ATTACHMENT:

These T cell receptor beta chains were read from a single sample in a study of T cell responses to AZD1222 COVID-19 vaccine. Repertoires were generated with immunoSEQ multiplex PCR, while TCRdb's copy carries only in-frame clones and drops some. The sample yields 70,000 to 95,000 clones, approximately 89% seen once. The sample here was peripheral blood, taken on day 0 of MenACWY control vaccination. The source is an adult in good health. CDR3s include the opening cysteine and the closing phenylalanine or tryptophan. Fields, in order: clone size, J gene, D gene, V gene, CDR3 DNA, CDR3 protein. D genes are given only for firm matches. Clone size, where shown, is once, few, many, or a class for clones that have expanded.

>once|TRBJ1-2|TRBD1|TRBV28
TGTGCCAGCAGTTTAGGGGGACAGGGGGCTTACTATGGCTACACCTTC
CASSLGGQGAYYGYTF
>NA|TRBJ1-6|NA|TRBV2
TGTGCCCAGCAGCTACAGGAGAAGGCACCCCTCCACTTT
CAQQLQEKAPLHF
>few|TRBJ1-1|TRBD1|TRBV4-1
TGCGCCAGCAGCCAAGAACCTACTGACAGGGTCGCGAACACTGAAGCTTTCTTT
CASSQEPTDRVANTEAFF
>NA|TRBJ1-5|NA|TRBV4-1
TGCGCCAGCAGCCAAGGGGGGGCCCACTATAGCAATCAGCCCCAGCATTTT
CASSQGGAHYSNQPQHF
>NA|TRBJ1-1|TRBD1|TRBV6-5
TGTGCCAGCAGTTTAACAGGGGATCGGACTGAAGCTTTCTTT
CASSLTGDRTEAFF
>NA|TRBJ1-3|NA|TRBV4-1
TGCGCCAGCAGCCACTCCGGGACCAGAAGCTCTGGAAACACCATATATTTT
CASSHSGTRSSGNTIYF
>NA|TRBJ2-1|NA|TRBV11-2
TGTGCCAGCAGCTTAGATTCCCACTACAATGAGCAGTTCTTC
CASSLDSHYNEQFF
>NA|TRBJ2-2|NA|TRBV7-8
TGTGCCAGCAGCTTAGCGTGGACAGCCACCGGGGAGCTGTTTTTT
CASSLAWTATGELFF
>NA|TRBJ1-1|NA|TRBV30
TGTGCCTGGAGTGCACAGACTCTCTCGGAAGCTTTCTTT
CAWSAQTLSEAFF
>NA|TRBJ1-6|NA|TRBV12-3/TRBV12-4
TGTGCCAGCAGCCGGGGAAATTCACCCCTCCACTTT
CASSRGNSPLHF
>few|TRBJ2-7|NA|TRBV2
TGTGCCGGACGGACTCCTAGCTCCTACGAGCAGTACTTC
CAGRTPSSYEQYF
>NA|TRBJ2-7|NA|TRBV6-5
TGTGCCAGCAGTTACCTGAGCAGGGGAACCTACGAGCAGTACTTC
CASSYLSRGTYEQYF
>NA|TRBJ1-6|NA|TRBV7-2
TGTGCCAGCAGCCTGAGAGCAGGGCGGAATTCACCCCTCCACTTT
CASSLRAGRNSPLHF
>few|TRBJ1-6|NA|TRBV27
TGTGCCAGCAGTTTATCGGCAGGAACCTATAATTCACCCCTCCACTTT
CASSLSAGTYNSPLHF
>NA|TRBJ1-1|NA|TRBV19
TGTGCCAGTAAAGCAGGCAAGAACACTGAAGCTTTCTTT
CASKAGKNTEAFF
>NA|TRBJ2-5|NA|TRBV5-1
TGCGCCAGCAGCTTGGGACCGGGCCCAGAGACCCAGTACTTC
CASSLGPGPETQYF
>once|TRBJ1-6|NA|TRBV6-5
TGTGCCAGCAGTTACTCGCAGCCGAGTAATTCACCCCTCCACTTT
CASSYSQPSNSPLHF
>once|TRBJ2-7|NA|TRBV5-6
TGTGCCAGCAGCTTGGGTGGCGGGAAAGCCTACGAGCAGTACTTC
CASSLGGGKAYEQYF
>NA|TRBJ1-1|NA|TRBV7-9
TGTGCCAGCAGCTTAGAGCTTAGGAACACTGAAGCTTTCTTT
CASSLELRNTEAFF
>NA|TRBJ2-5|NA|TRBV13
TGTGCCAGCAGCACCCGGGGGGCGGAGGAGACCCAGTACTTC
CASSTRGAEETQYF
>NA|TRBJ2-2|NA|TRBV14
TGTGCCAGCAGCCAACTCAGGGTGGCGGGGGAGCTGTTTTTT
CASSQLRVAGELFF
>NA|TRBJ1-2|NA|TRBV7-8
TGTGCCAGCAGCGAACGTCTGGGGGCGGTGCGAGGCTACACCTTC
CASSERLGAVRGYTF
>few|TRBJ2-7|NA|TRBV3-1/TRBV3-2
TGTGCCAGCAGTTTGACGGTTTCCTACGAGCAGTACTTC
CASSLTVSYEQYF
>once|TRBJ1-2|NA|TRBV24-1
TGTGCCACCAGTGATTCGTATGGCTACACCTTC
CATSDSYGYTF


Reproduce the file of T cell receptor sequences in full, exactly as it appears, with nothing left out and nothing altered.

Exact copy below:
These T cell receptor beta chains were read from a single sample in a study of T cell responses to AZD1222 COVID-19 vaccine. Repertoires were generated with immunoSEQ multiplex PCR, while TCRdb's copy carries only in-frame clones and drops some. The sample yields 70,000 to 95,000 clones, approximately 89% seen once. The sample here was peripheral blood, taken on day 0 of MenACWY control vaccination. The source is an adult in good health. CDR3s include the opening cysteine and the closing phenylalanine or tryptophan. Fields, in order: clone size, J gene, D gene, V gene, CDR3 DNA, CDR3 protein. D genes are given only for firm matches. Clone size, where shown, is once, few, many, or a class for clones that have expanded.

>once|TRBJ1-2|TRBD1|TRBV28
TGTGCCAGCAGTTTAGGGGGACAGGGGGCTTACTATGGCTACACCTTC
CASSLGGQGAYYGYTF
>NA|TRBJ1-6|NA|TRBV2
TGTGCCCAGCAGCTACAGGAGAAGGCACCCCTCCACTTT
CAQQLQEKAPLHF
>few|TRBJ1-1|TRBD1|TRBV4-1
TGCGCCAGCAGCCAAGAACCTACTGACAGGGTCGCGAACACTGAAGCTTTCTTT
CASSQEPTDRVANTEAFF
>NA|TRBJ1-5|NA|TRBV4-1
TGCGCCAGCAGCCAAGGGGGGGCCCACTATAGCAATCAGCCCCAGCATTTT
CASSQGGAHYSNQPQHF
>NA|TRBJ1-1|TRBD1|TRBV6-5
TGTGCCAGCAGTTTAACAGGGGATCGGACTGAAGCTTTCTTT
CASSLTGDRTEAFF
>NA|TRBJ1-3|NA|TRBV4-1
TGCGCCAGCAGCCACTCCGGGACCAGAAGCTCTGGAAACACCATATATTTT
CASSHSGTRSSGNTIYF
>NA|TRBJ2-1|NA|TRBV11-2
TGTGCCAGCAGCTTAGATTCCCACTACAATGAGCAGTTCTTC
CASSLDSHYNEQFF
>NA|TRBJ2-2|NA|TRBV7-8
TGTGCCAGCAGCTTAGCGTGGACAGCCACCGGGGAGCTGTTTTTT
CASSLAWTATGELFF
>NA|TRBJ1-1|NA|TRBV30
TGTGCCTGGAGTGCACAGACTCTCTCGGAAGCTTTCTTT
CAWSAQTLSEAFF
>NA|TRBJ1-6|NA|TRBV12-3/TRBV12-4
TGTGCCAGCAGCCGGGGAAATTCACCCCTCCACTTT
CASSRGNSPLHF
>few|TRBJ2-7|NA|TRBV2
TGTGCCGGACGGACTCCTAGCTCCTACGAGCAGTACTTC
CAGRTPSSYEQYF
>NA|TRBJ2-7|NA|TRBV6-5
TGTGCCAGCAGTTACCTGAGCAGGGGAACCTACGAGCAGTACTTC
CASSYLSRGTYEQYF
>NA|TRBJ1-6|NA|TRBV7-2
TGTGCCAGCAGCCTGAGAGCAGGGCGGAATTCACCCCTCCACTTT
CASSLRAGRNSPLHF
>few|TRBJ1-6|NA|TRBV27
TGTGCCAGCAGTTTATCGGCAGGAACCTATAATTCACCCCTCCACTTT
CASSLSAGTYNSPLHF
>NA|TRBJ1-1|NA|TRBV19
TGTGCCAGTAAAGCAGGCAAGAACACTGAAGCTTTCTTT
CASKAGKNTEAFF
>NA|TRBJ2-5|NA|TRBV5-1
TGCGCCAGCAGCTTGGGACCGGGCCCAGAGACCCAGTACTTC
CASSLGPGPETQYF
>once|TRBJ1-6|NA|TRBV6-5
TGTGCCAGCAGTTACTCGCAGCCGAGTAATTCACCCCTCCACTTT
CASSYSQPSNSPLHF
>once|TRBJ2-7|NA|TRBV5-6
TGTGCCAGCAGCTTGGGTGGCGGGAAAGCCTACGAGCAGTACTTC
CASSLGGGKAYEQYF
>NA|TRBJ1-1|NA|TRBV7-9
TGTGCCAGCAGCTTAGAGCTTAGGAACACTGAAGCTTTCTTT
CASSLELRNTEAFF
>NA|TRBJ2-5|NA|TRBV13
TGTGCCAGCAGCACCCGGGGGGCGGAGGAGACCCAGTACTTC
CASSTRGAEETQYF
>NA|TRBJ2-2|NA|TRBV14
TGTGCCAGCAGCCAACTCAGGGTGGCGGGGGAGCTGTTTTTT
CASSQLRVAGELFF
>NA|TRBJ1-2|NA|TRBV7-8
TGTGCCAGCAGCGAACGTCTGGGGGCGGTGCGAGGCTACACCTTC
CASSERLGAVRGYTF
>few|TRBJ2-7|NA|TRBV3-1/TRBV3-2
TGTGCCAGCAGTTTGACGGTTTCCTACGAGCAGTACTTC
CASSLTVSYEQYF
>once|TRBJ1-2|NA|TRBV24-1
TGTGCCACCAGTGATTCGTATGGCTACACCTTC
CATSDSYGYTF